Instead, it is used to fuel speculative investments: companies inflate their share prices by buying up their own shares; financial institutions inflate real estate prices and other asset prices. This keeps federal dollars flowing and the financial system from collapsing. It also makes the rich feel even richer, but it is hardly a virtuous cycle for the economy as a whole: inflated asset prices for necessities such as housing depress consumer spending and shrink rather than grow the real economy of consumer goods and services. Nevertheless, you may currently be hearing lots of nonsensical statements such as the following: “…asset inflation has been the prime driver of growth in the developed world since the global financial crisis 10 years ago…” Look what a huge, beautiful economic tumor we grew by eating nothing but financial high-fructose corn syrup!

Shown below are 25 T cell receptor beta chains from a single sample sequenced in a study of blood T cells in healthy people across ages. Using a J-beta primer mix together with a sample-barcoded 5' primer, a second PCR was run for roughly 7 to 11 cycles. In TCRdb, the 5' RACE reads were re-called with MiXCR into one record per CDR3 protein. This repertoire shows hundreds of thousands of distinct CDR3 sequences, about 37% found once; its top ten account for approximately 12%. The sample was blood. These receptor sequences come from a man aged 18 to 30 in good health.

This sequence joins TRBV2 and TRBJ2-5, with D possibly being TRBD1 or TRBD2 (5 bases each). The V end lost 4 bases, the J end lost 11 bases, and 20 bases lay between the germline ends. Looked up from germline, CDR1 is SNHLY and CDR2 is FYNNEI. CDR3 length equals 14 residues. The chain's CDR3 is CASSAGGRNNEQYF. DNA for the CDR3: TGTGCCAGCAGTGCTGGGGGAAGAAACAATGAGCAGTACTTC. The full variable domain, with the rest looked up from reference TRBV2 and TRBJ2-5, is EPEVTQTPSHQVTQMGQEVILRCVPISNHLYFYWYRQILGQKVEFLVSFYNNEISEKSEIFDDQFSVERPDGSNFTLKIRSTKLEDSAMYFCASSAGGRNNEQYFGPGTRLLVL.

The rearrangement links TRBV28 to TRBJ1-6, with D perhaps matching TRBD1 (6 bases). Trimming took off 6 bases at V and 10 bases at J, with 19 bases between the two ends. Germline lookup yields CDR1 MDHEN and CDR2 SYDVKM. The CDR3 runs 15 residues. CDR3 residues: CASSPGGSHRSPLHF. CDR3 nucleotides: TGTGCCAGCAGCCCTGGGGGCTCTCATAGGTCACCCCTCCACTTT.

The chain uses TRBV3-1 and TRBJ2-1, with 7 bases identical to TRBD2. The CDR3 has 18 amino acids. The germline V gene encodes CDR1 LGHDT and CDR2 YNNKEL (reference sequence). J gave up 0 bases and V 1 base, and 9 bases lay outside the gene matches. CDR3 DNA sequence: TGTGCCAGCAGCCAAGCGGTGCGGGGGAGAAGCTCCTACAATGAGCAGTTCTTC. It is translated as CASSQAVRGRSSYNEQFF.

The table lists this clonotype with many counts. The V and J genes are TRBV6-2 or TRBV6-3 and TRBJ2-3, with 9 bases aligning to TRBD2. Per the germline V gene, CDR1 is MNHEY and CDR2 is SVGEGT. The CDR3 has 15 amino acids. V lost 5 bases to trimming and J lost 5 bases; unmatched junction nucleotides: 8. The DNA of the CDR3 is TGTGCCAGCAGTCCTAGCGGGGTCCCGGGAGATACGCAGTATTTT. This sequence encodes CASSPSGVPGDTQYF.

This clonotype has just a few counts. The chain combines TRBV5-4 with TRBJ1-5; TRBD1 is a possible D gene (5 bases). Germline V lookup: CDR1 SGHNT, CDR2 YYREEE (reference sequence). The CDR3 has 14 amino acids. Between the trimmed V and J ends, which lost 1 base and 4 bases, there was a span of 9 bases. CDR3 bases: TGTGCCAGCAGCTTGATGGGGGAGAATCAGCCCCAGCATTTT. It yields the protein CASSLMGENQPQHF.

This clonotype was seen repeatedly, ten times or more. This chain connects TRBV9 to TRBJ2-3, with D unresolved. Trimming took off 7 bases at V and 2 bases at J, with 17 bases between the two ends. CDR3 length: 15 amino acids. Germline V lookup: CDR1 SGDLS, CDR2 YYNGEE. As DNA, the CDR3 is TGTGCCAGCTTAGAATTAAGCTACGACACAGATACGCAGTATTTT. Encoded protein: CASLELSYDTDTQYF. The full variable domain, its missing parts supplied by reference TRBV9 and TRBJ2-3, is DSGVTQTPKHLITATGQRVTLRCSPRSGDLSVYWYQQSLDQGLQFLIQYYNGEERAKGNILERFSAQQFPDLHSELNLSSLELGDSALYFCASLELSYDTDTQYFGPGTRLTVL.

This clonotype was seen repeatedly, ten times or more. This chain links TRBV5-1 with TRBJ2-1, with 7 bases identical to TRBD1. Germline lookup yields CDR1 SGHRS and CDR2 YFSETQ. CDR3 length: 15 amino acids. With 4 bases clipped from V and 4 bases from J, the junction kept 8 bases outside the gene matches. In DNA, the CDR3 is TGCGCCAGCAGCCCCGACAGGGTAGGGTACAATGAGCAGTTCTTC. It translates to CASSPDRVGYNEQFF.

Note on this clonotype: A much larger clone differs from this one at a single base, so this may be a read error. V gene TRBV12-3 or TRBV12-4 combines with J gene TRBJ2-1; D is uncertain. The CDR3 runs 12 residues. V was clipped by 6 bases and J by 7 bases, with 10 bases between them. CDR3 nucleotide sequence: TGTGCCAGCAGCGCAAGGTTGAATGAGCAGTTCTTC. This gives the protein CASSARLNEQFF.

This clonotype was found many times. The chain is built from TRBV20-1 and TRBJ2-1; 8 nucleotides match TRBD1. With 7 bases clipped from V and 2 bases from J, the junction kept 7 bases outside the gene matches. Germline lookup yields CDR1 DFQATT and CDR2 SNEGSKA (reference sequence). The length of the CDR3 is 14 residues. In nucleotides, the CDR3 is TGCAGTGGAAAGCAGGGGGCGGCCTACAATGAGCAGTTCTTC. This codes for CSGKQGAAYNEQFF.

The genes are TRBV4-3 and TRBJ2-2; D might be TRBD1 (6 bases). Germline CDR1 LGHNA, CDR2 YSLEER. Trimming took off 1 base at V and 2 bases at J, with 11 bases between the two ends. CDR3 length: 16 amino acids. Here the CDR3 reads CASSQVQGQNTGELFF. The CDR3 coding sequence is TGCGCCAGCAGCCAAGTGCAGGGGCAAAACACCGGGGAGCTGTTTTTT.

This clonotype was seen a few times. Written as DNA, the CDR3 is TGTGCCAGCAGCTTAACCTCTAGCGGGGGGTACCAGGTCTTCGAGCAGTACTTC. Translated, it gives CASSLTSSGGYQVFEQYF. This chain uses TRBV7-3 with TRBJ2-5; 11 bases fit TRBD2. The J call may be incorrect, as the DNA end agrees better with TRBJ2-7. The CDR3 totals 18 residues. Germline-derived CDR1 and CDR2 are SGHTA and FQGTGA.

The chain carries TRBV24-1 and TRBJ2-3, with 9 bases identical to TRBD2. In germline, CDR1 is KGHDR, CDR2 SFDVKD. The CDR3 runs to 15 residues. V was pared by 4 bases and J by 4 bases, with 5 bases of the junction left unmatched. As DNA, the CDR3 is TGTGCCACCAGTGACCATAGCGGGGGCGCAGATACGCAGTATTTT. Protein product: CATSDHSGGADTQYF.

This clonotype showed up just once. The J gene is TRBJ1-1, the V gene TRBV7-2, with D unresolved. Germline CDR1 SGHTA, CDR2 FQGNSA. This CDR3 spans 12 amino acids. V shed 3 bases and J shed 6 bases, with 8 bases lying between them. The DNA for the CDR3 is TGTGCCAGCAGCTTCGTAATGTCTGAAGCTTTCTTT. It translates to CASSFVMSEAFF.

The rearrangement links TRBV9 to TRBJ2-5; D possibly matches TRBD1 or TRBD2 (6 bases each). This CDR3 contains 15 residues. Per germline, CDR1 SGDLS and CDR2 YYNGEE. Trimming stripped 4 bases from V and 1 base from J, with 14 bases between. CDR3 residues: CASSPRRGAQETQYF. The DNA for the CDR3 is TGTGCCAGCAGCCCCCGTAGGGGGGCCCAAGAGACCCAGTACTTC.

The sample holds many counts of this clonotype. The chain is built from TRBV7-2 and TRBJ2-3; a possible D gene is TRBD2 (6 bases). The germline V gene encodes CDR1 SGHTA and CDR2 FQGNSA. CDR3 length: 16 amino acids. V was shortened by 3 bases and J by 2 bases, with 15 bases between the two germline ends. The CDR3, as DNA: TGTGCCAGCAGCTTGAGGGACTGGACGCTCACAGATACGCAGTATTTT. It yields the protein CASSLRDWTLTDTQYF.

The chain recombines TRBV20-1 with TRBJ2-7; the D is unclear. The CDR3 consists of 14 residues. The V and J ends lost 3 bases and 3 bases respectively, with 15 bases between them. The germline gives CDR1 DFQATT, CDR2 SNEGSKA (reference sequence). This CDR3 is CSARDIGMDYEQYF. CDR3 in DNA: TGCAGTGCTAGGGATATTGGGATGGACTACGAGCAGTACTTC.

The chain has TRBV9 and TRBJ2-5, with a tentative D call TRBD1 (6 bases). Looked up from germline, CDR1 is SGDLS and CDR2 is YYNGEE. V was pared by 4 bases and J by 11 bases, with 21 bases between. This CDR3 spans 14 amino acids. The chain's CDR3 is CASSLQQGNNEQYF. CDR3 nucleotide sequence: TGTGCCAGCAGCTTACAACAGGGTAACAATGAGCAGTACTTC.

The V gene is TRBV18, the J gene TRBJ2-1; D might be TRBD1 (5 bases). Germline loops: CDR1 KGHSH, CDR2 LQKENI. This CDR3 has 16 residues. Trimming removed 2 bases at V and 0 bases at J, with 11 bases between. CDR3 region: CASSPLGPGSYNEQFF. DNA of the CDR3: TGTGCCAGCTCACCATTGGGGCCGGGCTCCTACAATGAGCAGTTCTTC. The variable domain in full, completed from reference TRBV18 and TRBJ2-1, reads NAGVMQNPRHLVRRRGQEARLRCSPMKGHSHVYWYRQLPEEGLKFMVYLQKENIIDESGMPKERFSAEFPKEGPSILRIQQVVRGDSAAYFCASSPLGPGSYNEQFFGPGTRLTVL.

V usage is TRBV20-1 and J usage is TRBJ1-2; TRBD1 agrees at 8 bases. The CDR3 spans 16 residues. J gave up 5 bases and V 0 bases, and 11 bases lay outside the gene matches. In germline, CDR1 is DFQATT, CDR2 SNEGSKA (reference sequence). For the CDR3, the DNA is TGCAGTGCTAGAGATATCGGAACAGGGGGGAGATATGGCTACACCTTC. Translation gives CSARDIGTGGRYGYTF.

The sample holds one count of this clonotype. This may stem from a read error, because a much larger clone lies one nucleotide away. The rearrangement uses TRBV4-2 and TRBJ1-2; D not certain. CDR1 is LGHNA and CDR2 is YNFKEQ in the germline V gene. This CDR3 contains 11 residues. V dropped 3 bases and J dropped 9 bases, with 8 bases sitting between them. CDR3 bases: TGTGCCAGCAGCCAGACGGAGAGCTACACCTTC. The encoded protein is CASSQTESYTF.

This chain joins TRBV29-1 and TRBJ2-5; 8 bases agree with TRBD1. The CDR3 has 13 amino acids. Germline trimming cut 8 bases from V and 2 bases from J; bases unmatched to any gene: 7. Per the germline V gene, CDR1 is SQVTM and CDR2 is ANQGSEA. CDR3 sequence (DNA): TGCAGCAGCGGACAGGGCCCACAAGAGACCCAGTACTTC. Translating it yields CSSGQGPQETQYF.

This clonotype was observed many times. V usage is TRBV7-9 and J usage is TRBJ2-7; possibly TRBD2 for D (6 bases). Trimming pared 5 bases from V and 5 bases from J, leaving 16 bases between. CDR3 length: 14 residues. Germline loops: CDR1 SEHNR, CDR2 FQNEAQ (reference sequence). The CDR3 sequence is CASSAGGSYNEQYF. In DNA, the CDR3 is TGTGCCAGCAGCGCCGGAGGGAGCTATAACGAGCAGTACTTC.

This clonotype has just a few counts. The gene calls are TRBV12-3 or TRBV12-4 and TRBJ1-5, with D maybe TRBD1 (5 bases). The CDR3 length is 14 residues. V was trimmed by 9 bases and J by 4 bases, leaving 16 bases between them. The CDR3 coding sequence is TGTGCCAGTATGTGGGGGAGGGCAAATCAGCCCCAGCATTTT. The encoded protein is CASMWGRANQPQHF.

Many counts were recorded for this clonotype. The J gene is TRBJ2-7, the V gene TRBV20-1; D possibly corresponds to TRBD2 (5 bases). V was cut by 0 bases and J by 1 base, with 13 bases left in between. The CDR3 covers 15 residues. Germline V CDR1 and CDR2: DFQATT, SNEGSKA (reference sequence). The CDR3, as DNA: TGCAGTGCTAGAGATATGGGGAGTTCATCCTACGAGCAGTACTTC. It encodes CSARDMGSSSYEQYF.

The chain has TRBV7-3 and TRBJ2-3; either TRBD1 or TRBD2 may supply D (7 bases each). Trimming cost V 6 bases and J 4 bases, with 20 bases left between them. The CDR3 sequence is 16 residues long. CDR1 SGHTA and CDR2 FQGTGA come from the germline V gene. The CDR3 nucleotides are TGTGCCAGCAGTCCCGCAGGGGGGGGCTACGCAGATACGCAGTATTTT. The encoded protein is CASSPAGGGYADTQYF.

But we didn’t need to wait for speculative investors to get nosebleeds from stratospherically inflated asset prices or for the consumer economy to crater from asset inflation-imposed austerity, because soon enough foreign debt buyers started politely asking about getting a bit more than 0% for their troubles. Interest rates on federal debt rates then had to move up in order for the market to absorb the new debt without hurting the value of US debt. The rates on US government borrowing are now above the magic 3% level at which things are thought to start unraveling.